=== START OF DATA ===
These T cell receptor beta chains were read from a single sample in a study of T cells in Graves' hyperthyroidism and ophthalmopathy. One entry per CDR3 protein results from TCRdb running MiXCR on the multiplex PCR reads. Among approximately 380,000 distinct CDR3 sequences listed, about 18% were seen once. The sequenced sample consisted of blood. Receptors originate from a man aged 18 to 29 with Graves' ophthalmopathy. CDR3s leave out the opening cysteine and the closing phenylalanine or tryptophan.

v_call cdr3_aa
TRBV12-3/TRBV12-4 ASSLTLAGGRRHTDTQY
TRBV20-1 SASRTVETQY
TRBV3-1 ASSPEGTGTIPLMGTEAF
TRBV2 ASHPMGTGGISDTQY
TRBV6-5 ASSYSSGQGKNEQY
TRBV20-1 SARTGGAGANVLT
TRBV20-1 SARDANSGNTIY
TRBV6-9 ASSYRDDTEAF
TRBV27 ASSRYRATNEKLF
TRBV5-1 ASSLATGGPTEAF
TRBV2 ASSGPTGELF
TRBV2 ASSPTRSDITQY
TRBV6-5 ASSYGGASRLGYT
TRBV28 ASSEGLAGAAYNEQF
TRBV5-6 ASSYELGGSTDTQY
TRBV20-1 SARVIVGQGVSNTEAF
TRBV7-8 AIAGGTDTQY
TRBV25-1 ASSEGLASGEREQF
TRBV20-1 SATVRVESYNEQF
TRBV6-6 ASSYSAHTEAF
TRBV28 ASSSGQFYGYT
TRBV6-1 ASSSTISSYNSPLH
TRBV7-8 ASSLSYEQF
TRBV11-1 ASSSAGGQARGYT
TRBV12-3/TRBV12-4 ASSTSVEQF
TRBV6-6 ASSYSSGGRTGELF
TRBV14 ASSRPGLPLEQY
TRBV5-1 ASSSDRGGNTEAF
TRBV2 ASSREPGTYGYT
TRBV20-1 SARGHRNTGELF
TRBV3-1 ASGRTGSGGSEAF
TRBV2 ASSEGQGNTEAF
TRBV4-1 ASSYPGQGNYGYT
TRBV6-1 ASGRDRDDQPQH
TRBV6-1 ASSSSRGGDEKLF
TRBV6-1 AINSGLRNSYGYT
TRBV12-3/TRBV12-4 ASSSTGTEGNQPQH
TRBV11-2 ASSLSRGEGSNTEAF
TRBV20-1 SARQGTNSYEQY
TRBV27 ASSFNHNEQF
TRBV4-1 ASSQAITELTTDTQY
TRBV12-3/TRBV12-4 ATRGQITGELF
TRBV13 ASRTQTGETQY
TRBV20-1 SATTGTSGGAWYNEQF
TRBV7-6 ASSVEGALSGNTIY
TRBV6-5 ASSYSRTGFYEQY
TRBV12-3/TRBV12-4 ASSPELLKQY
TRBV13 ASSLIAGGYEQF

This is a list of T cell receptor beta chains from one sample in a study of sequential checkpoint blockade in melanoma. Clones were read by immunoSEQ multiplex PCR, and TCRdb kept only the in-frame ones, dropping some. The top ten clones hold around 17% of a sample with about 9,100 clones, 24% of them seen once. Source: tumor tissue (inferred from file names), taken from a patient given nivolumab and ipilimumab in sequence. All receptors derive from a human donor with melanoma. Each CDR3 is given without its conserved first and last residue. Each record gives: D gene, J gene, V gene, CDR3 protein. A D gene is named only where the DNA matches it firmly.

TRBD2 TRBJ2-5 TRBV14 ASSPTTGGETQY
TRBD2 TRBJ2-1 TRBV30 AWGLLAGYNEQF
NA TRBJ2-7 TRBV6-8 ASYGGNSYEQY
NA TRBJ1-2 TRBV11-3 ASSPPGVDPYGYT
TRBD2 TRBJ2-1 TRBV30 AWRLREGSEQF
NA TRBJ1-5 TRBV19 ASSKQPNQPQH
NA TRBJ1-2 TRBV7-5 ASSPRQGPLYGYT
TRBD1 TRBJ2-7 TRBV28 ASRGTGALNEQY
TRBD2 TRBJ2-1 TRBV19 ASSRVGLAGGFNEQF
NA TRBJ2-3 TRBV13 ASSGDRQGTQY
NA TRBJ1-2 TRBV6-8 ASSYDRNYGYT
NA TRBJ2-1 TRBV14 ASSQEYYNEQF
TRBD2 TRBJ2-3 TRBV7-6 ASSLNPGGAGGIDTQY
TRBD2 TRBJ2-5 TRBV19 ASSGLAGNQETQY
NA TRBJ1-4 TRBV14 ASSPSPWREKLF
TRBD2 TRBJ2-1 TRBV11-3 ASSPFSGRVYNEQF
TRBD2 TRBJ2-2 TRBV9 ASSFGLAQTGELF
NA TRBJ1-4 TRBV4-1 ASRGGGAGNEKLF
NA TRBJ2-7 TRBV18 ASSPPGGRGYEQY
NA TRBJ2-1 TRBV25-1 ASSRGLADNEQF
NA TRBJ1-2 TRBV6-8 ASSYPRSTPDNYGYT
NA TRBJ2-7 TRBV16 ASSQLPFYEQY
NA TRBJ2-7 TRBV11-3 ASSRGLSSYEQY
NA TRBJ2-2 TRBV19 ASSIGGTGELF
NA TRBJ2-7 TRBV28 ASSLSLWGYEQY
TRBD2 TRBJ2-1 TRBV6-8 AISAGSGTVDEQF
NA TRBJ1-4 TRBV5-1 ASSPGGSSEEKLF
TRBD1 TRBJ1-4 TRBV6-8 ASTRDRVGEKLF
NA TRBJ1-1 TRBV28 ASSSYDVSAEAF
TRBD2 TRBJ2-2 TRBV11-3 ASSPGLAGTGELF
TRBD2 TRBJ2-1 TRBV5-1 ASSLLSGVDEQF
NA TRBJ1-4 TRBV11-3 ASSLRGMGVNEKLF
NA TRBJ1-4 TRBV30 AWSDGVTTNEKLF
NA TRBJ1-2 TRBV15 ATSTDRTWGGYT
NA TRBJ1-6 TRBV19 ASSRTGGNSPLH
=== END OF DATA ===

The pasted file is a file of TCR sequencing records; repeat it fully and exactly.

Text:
These T cell receptor beta chains were read from a single sample in a study of T cells in Graves' hyperthyroidism and ophthalmopathy. One entry per CDR3 protein results from TCRdb running MiXCR on the multiplex PCR reads. Among approximately 380,000 distinct CDR3 sequences listed, about 18% were seen once. The sequenced sample consisted of blood. Receptors originate from a man aged 18 to 29 with Graves' ophthalmopathy. CDR3s leave out the opening cysteine and the closing phenylalanine or tryptophan.

v_call cdr3_aa
TRBV12-3/TRBV12-4 ASSLTLAGGRRHTDTQY
TRBV20-1 SASRTVETQY
TRBV3-1 ASSPEGTGTIPLMGTEAF
TRBV2 ASHPMGTGGISDTQY
TRBV6-5 ASSYSSGQGKNEQY
TRBV20-1 SARTGGAGANVLT
TRBV20-1 SARDANSGNTIY
TRBV6-9 ASSYRDDTEAF
TRBV27 ASSRYRATNEKLF
TRBV5-1 ASSLATGGPTEAF
TRBV2 ASSGPTGELF
TRBV2 ASSPTRSDITQY
TRBV6-5 ASSYGGASRLGYT
TRBV28 ASSEGLAGAAYNEQF
TRBV5-6 ASSYELGGSTDTQY
TRBV20-1 SARVIVGQGVSNTEAF
TRBV7-8 AIAGGTDTQY
TRBV25-1 ASSEGLASGEREQF
TRBV20-1 SATVRVESYNEQF
TRBV6-6 ASSYSAHTEAF
TRBV28 ASSSGQFYGYT
TRBV6-1 ASSSTISSYNSPLH
TRBV7-8 ASSLSYEQF
TRBV11-1 ASSSAGGQARGYT
TRBV12-3/TRBV12-4 ASSTSVEQF
TRBV6-6 ASSYSSGGRTGELF
TRBV14 ASSRPGLPLEQY
TRBV5-1 ASSSDRGGNTEAF
TRBV2 ASSREPGTYGYT
TRBV20-1 SARGHRNTGELF
TRBV3-1 ASGRTGSGGSEAF
TRBV2 ASSEGQGNTEAF
TRBV4-1 ASSYPGQGNYGYT
TRBV6-1 ASGRDRDDQPQH
TRBV6-1 ASSSSRGGDEKLF
TRBV6-1 AINSGLRNSYGYT
TRBV12-3/TRBV12-4 ASSSTGTEGNQPQH
TRBV11-2 ASSLSRGEGSNTEAF
TRBV20-1 SARQGTNSYEQY
TRBV27 ASSFNHNEQF
TRBV4-1 ASSQAITELTTDTQY
TRBV12-3/TRBV12-4 ATRGQITGELF
TRBV13 ASRTQTGETQY
TRBV20-1 SATTGTSGGAWYNEQF
TRBV7-6 ASSVEGALSGNTIY
TRBV6-5 ASSYSRTGFYEQY
TRBV12-3/TRBV12-4 ASSPELLKQY
TRBV13 ASSLIAGGYEQF

This is a list of T cell receptor beta chains from one sample in a study of sequential checkpoint blockade in melanoma. Clones were read by immunoSEQ multiplex PCR, and TCRdb kept only the in-frame ones, dropping some. The top ten clones hold around 17% of a sample with about 9,100 clones, 24% of them seen once. Source: tumor tissue (inferred from file names), taken from a patient given nivolumab and ipilimumab in sequence. All receptors derive from a human donor with melanoma. Each CDR3 is given without its conserved first and last residue. Each record gives: D gene, J gene, V gene, CDR3 protein. A D gene is named only where the DNA matches it firmly.

TRBD2 TRBJ2-5 TRBV14 ASSPTTGGETQY
TRBD2 TRBJ2-1 TRBV30 AWGLLAGYNEQF
NA TRBJ2-7 TRBV6-8 ASYGGNSYEQY
NA TRBJ1-2 TRBV11-3 ASSPPGVDPYGYT
TRBD2 TRBJ2-1 TRBV30 AWRLREGSEQF
NA TRBJ1-5 TRBV19 ASSKQPNQPQH
NA TRBJ1-2 TRBV7-5 ASSPRQGPLYGYT
TRBD1 TRBJ2-7 TRBV28 ASRGTGALNEQY
TRBD2 TRBJ2-1 TRBV19 ASSRVGLAGGFNEQF
NA TRBJ2-3 TRBV13 ASSGDRQGTQY
NA TRBJ1-2 TRBV6-8 ASSYDRNYGYT
NA TRBJ2-1 TRBV14 ASSQEYYNEQF
TRBD2 TRBJ2-3 TRBV7-6 ASSLNPGGAGGIDTQY
TRBD2 TRBJ2-5 TRBV19 ASSGLAGNQETQY
NA TRBJ1-4 TRBV14 ASSPSPWREKLF
TRBD2 TRBJ2-1 TRBV11-3 ASSPFSGRVYNEQF
TRBD2 TRBJ2-2 TRBV9 ASSFGLAQTGELF
NA TRBJ1-4 TRBV4-1 ASRGGGAGNEKLF
NA TRBJ2-7 TRBV18 ASSPPGGRGYEQY
NA TRBJ2-1 TRBV25-1 ASSRGLADNEQF
NA TRBJ1-2 TRBV6-8 ASSYPRSTPDNYGYT
NA TRBJ2-7 TRBV16 ASSQLPFYEQY
NA TRBJ2-7 TRBV11-3 ASSRGLSSYEQY
NA TRBJ2-2 TRBV19 ASSIGGTGELF
NA TRBJ2-7 TRBV28 ASSLSLWGYEQY
TRBD2 TRBJ2-1 TRBV6-8 AISAGSGTVDEQF
NA TRBJ1-4 TRBV5-1 ASSPGGSSEEKLF
TRBD1 TRBJ1-4 TRBV6-8 ASTRDRVGEKLF
NA TRBJ1-1 TRBV28 ASSSYDVSAEAF
TRBD2 TRBJ2-2 TRBV11-3 ASSPGLAGTGELF
TRBD2 TRBJ2-1 TRBV5-1 ASSLLSGVDEQF
NA TRBJ1-4 TRBV11-3 ASSLRGMGVNEKLF
NA TRBJ1-4 TRBV30 AWSDGVTTNEKLF
NA TRBJ1-2 TRBV15 ATSTDRTWGGYT
NA TRBJ1-6 TRBV19 ASSRTGGNSPLH